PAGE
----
ezra

listen to the pronunciation of ezra
İngilizce - Türkçe
(Adlar, İsimler) Ezra (İbranice: עֶזְרָא), M.o. 4 - 5. yüzyıllarda yaşamış Yahudi din adamı. İslami kaynaklarda ismi Üzeyir olarak geçer
üzeyr
ezrak
Türkçe - Türkçe
(Osmanlı Dönemi) Kulağı beyaz, gövdesi siyah olan davar
çok konuşma
İngilizce - İngilizce
A male given name of biblical origin
A Jewish high priest from the fifth century
A book of the Old Testament and the Hebrew Tanakh
(Adlar, İsimler) Ezra is a personal name derived from Hebrew, written variously as עֶזְרָא ( Standard Hebrew: ʿEzra, Tiberian Hebrew: ʿEzrâ), Arabic: 'Uzair (عزير), Turkish: Üzeyir
given name, male
{i} Hebrew scribe and prophet of 5th century BC (Biblical); book of the Bible named for Ezra; male first name
flourished 4th century BC, Babylon and Jerusalem Jewish religious leader and reformer. He restored the Jewish community after its exile in Babylon, persuading the people of Judah to return to a strict observance of Mosaic law. He served as a commissioner of the Persian government, which was tolerant of other religions but required order and authority. His efforts led to a restoration of traditional worship in the rebuilt Temple of Jerusalem and the dissolution of all mixed marriages. For creating a Jewish community based on the Law, which could exist without political statehood, he is often considered the founder of modern Judaism. His story is told in the books of Ezra and Nehemiah
O T
an Old Testament book telling of a rabbi's efforts in the 5th century BC to reconstitute Jewish law and worship in Jerusalem after the Babylonian Captivity a Jewish priest and scribe sent by the Persian king to restore Jewish law and worship in Jerusalem
a Jewish priest and scribe sent by the Persian king to restore Jewish law and worship in Jerusalem
Jewish sage (see book of Ezra and Nehemiah) Name of a person in the Hebrew Bible with whom the reestablishment of Judaism in Jerusalem in the fifth century B C E is associated The events are recorded in a Biblical book known by his name and he is also associated with apocryphal books and traditions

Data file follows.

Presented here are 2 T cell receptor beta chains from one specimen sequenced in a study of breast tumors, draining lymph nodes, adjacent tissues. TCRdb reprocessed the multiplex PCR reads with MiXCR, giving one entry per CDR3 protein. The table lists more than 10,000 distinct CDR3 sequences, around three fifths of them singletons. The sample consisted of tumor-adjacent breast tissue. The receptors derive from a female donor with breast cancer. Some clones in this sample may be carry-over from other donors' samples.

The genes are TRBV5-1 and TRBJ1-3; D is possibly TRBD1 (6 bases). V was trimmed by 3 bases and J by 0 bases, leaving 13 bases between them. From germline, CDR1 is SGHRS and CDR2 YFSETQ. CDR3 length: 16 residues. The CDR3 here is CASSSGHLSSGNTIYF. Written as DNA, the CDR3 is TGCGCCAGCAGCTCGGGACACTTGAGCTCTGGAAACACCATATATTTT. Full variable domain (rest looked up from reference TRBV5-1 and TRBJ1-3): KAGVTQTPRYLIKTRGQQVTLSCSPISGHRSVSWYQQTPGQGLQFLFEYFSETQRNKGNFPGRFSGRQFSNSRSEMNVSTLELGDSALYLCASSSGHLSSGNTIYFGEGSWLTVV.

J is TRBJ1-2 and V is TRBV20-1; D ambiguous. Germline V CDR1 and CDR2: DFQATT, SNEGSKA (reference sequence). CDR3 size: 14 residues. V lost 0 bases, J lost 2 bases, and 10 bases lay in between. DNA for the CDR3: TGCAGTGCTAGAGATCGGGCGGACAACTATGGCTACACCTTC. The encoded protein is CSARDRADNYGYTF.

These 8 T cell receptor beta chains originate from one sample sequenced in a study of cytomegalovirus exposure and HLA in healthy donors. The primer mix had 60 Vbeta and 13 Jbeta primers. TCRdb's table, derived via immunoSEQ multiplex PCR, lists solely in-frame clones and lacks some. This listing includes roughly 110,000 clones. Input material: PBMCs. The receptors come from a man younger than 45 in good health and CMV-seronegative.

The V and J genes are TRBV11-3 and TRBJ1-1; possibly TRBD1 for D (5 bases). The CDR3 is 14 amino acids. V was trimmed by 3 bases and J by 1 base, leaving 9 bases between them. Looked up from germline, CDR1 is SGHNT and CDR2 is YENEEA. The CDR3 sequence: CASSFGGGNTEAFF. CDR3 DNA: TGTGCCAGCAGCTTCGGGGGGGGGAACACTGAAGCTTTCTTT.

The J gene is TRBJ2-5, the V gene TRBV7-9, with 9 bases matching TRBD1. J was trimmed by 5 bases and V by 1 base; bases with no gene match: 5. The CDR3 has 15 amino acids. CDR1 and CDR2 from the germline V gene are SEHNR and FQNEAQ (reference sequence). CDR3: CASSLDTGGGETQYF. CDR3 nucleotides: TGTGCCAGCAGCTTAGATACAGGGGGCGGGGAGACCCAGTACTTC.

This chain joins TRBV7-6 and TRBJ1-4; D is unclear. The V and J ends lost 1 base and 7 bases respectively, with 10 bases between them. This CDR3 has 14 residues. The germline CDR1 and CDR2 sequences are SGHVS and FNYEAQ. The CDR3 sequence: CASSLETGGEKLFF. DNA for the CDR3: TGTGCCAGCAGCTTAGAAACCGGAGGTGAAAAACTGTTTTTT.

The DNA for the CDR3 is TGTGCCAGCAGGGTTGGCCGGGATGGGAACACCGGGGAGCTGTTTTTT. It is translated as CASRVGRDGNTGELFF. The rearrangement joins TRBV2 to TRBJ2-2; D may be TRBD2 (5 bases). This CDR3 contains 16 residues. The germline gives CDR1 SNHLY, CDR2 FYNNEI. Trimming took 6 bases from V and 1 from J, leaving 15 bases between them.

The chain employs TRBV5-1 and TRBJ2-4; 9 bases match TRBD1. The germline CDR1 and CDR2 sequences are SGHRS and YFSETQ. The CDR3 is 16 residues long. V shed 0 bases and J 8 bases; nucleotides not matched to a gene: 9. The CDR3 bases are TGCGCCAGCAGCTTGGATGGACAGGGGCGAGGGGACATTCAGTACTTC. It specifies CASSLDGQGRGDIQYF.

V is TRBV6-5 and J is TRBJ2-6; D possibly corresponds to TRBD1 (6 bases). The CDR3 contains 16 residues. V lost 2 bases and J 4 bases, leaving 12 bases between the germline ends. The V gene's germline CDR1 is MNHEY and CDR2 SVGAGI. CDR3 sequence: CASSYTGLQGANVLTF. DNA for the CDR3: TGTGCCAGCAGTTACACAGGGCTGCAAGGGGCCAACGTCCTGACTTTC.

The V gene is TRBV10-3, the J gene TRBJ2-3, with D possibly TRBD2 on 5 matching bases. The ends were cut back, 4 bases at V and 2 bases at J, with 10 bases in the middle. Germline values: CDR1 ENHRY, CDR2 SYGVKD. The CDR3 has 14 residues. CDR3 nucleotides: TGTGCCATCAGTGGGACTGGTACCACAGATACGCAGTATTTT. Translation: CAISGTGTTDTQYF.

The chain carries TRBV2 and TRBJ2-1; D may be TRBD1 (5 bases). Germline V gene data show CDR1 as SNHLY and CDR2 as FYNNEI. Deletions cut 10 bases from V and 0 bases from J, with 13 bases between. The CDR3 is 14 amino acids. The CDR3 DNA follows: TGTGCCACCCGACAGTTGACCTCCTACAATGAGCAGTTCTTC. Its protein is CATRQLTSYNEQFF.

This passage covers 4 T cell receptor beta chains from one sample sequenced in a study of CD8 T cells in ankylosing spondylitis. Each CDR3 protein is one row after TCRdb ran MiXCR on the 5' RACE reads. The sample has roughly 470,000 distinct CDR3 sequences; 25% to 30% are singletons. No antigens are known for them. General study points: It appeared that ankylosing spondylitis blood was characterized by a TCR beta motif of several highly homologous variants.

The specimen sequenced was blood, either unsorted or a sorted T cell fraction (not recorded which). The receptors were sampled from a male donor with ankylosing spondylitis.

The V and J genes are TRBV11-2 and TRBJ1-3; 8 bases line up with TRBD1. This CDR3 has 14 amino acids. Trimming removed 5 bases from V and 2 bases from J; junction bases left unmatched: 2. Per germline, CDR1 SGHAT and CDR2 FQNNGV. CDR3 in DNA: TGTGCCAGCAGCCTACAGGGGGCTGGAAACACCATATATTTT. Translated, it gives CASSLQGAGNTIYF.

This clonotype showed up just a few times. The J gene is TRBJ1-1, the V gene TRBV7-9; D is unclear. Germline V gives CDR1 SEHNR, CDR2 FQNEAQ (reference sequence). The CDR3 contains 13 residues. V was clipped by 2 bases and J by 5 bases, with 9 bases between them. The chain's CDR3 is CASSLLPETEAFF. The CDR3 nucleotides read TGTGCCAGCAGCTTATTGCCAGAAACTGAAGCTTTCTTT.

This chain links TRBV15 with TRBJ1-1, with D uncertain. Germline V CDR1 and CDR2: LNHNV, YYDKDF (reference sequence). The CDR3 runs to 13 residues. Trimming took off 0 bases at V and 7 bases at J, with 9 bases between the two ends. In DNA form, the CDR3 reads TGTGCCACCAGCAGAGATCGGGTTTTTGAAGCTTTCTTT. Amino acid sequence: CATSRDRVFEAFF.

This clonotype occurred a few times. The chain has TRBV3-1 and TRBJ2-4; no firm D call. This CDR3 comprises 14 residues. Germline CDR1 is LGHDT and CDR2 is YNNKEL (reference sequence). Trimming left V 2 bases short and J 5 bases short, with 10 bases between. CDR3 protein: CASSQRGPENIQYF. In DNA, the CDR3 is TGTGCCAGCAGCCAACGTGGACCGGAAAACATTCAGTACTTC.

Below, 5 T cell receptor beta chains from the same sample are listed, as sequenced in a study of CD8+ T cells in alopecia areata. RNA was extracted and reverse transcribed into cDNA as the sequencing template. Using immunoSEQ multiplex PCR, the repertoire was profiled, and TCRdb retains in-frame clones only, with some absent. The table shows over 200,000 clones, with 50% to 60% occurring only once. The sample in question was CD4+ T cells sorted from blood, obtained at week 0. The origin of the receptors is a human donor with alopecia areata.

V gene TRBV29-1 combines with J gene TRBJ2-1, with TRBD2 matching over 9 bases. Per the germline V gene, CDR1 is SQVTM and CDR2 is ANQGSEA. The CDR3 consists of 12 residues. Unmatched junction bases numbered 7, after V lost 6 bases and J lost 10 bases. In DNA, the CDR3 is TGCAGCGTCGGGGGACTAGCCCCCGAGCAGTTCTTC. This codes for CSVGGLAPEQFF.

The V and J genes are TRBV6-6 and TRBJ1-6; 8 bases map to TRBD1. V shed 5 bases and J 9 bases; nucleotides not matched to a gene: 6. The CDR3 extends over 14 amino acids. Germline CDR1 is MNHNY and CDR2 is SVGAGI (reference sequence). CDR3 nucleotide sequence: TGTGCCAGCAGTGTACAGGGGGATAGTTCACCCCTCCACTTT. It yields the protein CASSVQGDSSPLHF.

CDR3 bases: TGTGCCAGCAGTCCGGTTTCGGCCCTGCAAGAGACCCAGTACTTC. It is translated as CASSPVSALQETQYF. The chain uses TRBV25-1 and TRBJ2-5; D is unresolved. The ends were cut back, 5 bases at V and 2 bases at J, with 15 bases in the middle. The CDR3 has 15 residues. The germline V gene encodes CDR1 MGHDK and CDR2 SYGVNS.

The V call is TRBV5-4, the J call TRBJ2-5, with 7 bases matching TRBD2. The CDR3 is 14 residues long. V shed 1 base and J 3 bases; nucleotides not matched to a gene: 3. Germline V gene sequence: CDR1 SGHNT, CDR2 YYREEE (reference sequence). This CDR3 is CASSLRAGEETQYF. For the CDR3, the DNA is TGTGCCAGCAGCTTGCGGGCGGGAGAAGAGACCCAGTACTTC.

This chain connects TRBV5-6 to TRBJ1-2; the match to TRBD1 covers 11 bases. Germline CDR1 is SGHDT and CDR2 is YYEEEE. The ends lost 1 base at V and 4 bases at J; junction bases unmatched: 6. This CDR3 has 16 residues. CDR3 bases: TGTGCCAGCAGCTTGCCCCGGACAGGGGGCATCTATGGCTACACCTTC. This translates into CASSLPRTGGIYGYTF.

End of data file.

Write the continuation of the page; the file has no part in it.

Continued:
A priest and teacher of the Torah; he led a group of Jewish refugees back to Judea from Babylonia in the fifth century B C E See Chapter 18 Chronicles, Chapter 18 Ezra and Nehemiah, Chapter 18 Ezra Memoirs
Ezra Loomis Pound
born Oct. 30, 1885, Hailey, Idaho, U.S. died Nov. 1, 1972, Venice, Italy U.S. poet and critic. Pound attended Hamilton College and the University of Pennsylvania, where he studied various languages. In 1908 he sailed for Europe, where he would spend most of his life. He soon became a leader of Imagism and a dominant influence in Anglo-American verse, helping promote writers such as William Butler Yeats, James Joyce, Hilda Doolittle, Ernest Hemingway, Robert Frost, D.H. Lawrence, and T.S. Eliot, whose The Waste Land he brilliantly edited. After World War I he published two of his most important poems, "Homage to Sextus Propertius" (1919) and "Hugh Selwyn Mauberley" (1920). He also began publishing The Cantos, an attempt at an epic sequence of poems, which would remain his major poetic occupation throughout his life. With the onset of the Great Depression, he increasingly pursued his interest in history and economics, became obsessed with monetary reform, and declared his admiration for Benito Mussolini. In World War II he made pro-fascist radio broadcasts; detained by U.S. forces for treason in 1945, he was initially held at Pisa; The Pisan Cantos (1948, Bollingen Prize), written there, are notably moving. He was subsequently held in an American mental hospital until 1958, when he returned to Italy. The Cantos (1970) collects his 117 completed cantos